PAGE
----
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Snapshot Year/Month Grid-Highest Point Reached

Eric Sands's Ascents by Year/Month

Links for other Snapshot Grids:Use Feet/Miles Color Ranges
  Highest Peak Climbed    Most Prominent Peak Climbed    Most Isolated Peak Climbed    Most Vertical Gain Hiked    Highest Climber-Defined Quality    Top Ascents in all Categories  

 

YearJanFebMarAprMayJunJulAugSepOctNovDec
1979        Δ Snowdon   
1980   Δ Tryfan    Δ Moel Siabod   
1981    Δ Glyder Fawr Δ Scafell     
1982   Δ Catstye Cam Δ PillarΔ Scafell PikeΔ Ben NevisΔ Moel DrumanΔ Old Man of Coniston Δ Y Garn
1983 Δ Pen yr Ole Wen Δ Great GableΔ Foel Grach Δ Ben NevisΔ Garbh BheinnΔ Yr Elen  Δ Drum
1984   Δ Elidir Fawr  Δ Creag Meagaidh     
1986       Δ Ben Lomond    
1989  Δ Cadair Idris-Penygadair         
1991    Δ Green Gable       
1992       Δ Pike of Blisco    
1993         Δ Red Screes  
1996   Δ Aran Fawddwy        
2000       Δ Ben Vorlich    
2005         Δ Leith Hill  
2008     Δ Leith Hill      
2009         Δ Chanctonbury Ring  
2010  Δ Black Down   Δ Conic HillΔ Criffel  Δ Ditchling Beacon 
2012    Δ Leith HillΔ Newmarket Hill  Δ Botley HillΔ Whernside  
2013  Δ SnowdonΔ Ditchling BeaconΔ Butser Hill  Δ Cross Fell    
2014  Δ Carnedd Dafydd  Δ Ditchling Beacon  Δ Beinn Ime   
2015 Δ Beacon HillΔ Moel Siabod         
2016         Δ Kit Hill  
2017      Δ Loughrigg FellΔ Dunkery Beacon    
2019Δ holehead Δ Sanderstead PlantationΔ Carnedd y Ddelw   Δ Leinster  Δ Roseberry Topping 
YearJanFebMarAprMayJunJulAugSepOctNovDec

 

Legend for Color Coding

6,000 meters or more
4,000 to 5,999 meters
3,000 to 3,999 meters
1,500 to 2,999 meters
600 to 1,499 meters
Below 600 meters

About the Snapshot Year-Month Grid

General Considerations:

  • "-X" after a peak name means an unsuccessful ascent, for example "Rainier-X".
  • A parenthetical name is a non-summit goal hike, for example, "(Snow Lake Hike)" or "(Rainier)".
  • The Δ triangle symbol is a hyperlink to the detailed Ascent Page for that ascent. The peak name is a link to the Peak Page for that peak.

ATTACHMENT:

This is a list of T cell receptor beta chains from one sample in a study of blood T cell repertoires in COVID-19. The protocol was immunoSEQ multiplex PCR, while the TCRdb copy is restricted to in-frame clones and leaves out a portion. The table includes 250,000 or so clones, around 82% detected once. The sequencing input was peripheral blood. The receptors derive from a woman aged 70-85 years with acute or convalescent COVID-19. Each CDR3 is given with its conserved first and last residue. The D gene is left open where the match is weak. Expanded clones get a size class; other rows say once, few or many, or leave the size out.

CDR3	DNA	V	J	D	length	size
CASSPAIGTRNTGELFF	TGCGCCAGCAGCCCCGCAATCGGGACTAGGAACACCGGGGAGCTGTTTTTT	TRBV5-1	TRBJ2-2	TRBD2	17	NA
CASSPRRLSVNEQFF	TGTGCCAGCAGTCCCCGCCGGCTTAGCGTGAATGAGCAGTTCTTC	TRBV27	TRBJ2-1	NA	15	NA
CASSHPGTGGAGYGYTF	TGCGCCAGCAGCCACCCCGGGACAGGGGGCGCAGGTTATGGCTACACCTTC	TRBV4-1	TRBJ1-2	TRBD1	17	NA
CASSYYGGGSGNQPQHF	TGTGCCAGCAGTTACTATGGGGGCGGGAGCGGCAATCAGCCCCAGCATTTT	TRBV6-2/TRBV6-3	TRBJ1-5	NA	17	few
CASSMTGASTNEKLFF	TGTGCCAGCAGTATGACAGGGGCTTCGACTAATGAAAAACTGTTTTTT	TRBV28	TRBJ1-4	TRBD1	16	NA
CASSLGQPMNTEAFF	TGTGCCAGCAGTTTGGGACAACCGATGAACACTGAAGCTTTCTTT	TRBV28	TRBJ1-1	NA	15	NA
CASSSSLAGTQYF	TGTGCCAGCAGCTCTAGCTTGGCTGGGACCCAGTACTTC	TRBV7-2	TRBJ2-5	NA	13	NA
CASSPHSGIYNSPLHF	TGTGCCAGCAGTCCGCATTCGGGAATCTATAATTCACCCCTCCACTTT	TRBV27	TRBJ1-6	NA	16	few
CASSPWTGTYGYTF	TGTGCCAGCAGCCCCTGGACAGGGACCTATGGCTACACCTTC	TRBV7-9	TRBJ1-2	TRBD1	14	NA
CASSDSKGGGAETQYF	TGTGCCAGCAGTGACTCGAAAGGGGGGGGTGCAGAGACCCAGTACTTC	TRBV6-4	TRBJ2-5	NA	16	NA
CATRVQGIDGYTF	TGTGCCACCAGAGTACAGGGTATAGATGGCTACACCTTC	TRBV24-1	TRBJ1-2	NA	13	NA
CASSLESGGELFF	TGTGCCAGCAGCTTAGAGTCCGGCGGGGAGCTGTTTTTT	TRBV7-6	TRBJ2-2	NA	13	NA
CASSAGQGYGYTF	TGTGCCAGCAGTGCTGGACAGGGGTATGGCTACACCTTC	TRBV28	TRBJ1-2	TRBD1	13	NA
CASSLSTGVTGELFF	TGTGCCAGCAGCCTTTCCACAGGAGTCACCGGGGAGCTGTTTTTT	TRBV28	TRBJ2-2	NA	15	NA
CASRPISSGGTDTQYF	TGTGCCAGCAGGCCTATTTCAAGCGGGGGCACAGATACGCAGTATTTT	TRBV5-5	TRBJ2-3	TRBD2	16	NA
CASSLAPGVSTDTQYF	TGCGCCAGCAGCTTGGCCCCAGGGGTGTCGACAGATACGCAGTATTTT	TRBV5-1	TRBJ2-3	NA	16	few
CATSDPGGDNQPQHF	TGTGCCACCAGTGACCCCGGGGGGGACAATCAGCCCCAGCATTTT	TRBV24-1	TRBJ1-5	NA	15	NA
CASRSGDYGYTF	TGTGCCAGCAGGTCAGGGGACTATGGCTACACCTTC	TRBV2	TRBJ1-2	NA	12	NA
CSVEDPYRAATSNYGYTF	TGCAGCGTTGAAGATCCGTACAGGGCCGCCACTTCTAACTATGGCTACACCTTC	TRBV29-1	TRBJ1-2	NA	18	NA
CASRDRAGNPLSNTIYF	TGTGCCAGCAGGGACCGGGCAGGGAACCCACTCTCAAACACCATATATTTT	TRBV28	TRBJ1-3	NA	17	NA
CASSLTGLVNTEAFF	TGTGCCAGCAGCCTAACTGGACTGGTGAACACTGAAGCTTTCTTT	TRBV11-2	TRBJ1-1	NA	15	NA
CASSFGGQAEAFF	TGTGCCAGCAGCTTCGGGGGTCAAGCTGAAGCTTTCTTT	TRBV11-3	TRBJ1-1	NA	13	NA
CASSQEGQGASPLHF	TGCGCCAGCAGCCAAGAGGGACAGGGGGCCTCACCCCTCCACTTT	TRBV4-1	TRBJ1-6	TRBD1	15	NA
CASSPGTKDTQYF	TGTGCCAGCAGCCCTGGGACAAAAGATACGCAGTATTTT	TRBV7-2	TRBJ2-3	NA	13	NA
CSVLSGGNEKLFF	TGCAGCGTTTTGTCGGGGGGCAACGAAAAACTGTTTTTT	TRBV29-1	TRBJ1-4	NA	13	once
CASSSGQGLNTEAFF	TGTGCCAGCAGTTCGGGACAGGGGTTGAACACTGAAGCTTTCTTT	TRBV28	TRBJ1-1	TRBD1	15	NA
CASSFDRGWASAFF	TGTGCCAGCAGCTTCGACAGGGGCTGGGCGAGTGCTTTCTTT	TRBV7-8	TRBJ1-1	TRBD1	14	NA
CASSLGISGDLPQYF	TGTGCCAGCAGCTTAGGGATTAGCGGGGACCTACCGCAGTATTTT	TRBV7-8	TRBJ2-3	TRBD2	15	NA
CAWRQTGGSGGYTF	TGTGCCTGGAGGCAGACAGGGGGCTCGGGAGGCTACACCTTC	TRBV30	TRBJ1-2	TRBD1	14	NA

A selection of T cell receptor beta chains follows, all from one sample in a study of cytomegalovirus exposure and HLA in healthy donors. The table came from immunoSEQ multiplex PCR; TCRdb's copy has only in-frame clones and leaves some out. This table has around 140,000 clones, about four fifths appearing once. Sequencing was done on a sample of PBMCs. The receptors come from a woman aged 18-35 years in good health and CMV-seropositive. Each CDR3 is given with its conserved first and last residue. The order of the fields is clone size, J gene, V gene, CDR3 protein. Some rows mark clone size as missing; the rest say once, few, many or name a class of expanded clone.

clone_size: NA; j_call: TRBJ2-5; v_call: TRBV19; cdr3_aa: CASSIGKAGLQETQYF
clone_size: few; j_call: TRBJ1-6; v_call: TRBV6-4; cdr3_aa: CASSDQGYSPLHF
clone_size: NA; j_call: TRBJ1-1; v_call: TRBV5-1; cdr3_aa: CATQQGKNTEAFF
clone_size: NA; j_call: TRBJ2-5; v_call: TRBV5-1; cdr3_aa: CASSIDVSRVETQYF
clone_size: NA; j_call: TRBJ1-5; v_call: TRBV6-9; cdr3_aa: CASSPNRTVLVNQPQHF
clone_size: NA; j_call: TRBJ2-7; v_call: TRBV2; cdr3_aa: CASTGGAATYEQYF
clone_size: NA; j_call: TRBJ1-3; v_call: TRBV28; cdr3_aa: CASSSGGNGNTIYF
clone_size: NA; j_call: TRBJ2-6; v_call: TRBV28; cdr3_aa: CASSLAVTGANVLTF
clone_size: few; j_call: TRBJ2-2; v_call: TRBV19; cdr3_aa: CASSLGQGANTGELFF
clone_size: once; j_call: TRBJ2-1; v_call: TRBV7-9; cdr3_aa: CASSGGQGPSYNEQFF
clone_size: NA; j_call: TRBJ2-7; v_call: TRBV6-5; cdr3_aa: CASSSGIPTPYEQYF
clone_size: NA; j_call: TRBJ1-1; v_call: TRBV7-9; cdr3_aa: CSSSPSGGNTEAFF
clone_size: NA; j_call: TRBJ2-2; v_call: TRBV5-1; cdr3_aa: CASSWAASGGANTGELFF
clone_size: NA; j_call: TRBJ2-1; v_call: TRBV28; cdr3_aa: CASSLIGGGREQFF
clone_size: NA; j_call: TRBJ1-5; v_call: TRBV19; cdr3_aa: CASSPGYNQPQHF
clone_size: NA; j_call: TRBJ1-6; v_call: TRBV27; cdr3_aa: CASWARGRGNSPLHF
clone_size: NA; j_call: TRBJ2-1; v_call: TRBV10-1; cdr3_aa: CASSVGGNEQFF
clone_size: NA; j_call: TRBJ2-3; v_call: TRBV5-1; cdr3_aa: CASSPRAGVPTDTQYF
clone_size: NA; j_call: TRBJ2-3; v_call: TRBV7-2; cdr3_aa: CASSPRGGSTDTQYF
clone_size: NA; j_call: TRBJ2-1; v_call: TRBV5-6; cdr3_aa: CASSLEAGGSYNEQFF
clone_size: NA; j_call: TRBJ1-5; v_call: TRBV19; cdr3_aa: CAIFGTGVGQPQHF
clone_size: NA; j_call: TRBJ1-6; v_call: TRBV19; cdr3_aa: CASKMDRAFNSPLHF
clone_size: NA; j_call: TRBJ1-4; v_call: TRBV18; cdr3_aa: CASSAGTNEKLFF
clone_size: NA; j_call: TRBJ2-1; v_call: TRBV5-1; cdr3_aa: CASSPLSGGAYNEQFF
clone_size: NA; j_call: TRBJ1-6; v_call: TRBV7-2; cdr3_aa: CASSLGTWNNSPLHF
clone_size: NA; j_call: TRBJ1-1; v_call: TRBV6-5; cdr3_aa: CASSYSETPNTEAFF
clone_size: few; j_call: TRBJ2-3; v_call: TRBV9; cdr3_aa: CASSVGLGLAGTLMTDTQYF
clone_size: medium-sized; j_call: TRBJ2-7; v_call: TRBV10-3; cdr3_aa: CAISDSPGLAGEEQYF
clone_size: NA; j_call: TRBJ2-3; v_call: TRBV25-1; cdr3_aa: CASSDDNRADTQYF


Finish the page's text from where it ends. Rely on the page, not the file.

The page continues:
• The color of the cell shows how high, prominent, isolated, or high-quality the peak/ascent is, and the color ranges are shown in the legend to the left.
  • If the color is based on altitude, prominence, or vertical gain, you can switch between meters-based ranges or feet-based ranges. These are set up to be generally equivalent.

This grid comes in seven "flavors", each one showing a different "top" peak for a month. The flavors or categories are:

  1. Highest Point Reached. Can be an unsucessful attempt or non-summit goal hike.
  2. Highest Peak Climbed. Sometimes not the same as highest point, if that point was an unsuccessful ascent or a non-summit goal hike.
  3. Most Prominent Peak climbed. Note that many peaks in the Peakbagger.com database do not yet have a prominence value.
  4. Most Isolated Peak climbed. Isolation values may not be 100% accurate, since most are cacluated to nearest higher peak in the database.
  5. Peak with most vertical gain hiked. Note that many climbers do not enter vertical gain information on their ascents. Also, if several summits are grouped in a "trip", then the total gain for all ascents in that trip is assigned to the trip high point.
  6. Peak with the highest "Quality" value--this is a subjective number from 1-10 given by the climber. Note that many climbers have not given any of their ascents quality numbers.
  7. Finally, "Top Ascents in All Categories", which shows, for each month, the unique peaks from all the 6 other categories. In many cases, one or two peaks will be the leader in the 6 categories, since often the highest peak climbed for a month is also the highest point reached, the most prominent peak, and the one with the most gain. But in some cases several peaks may appear for a month.




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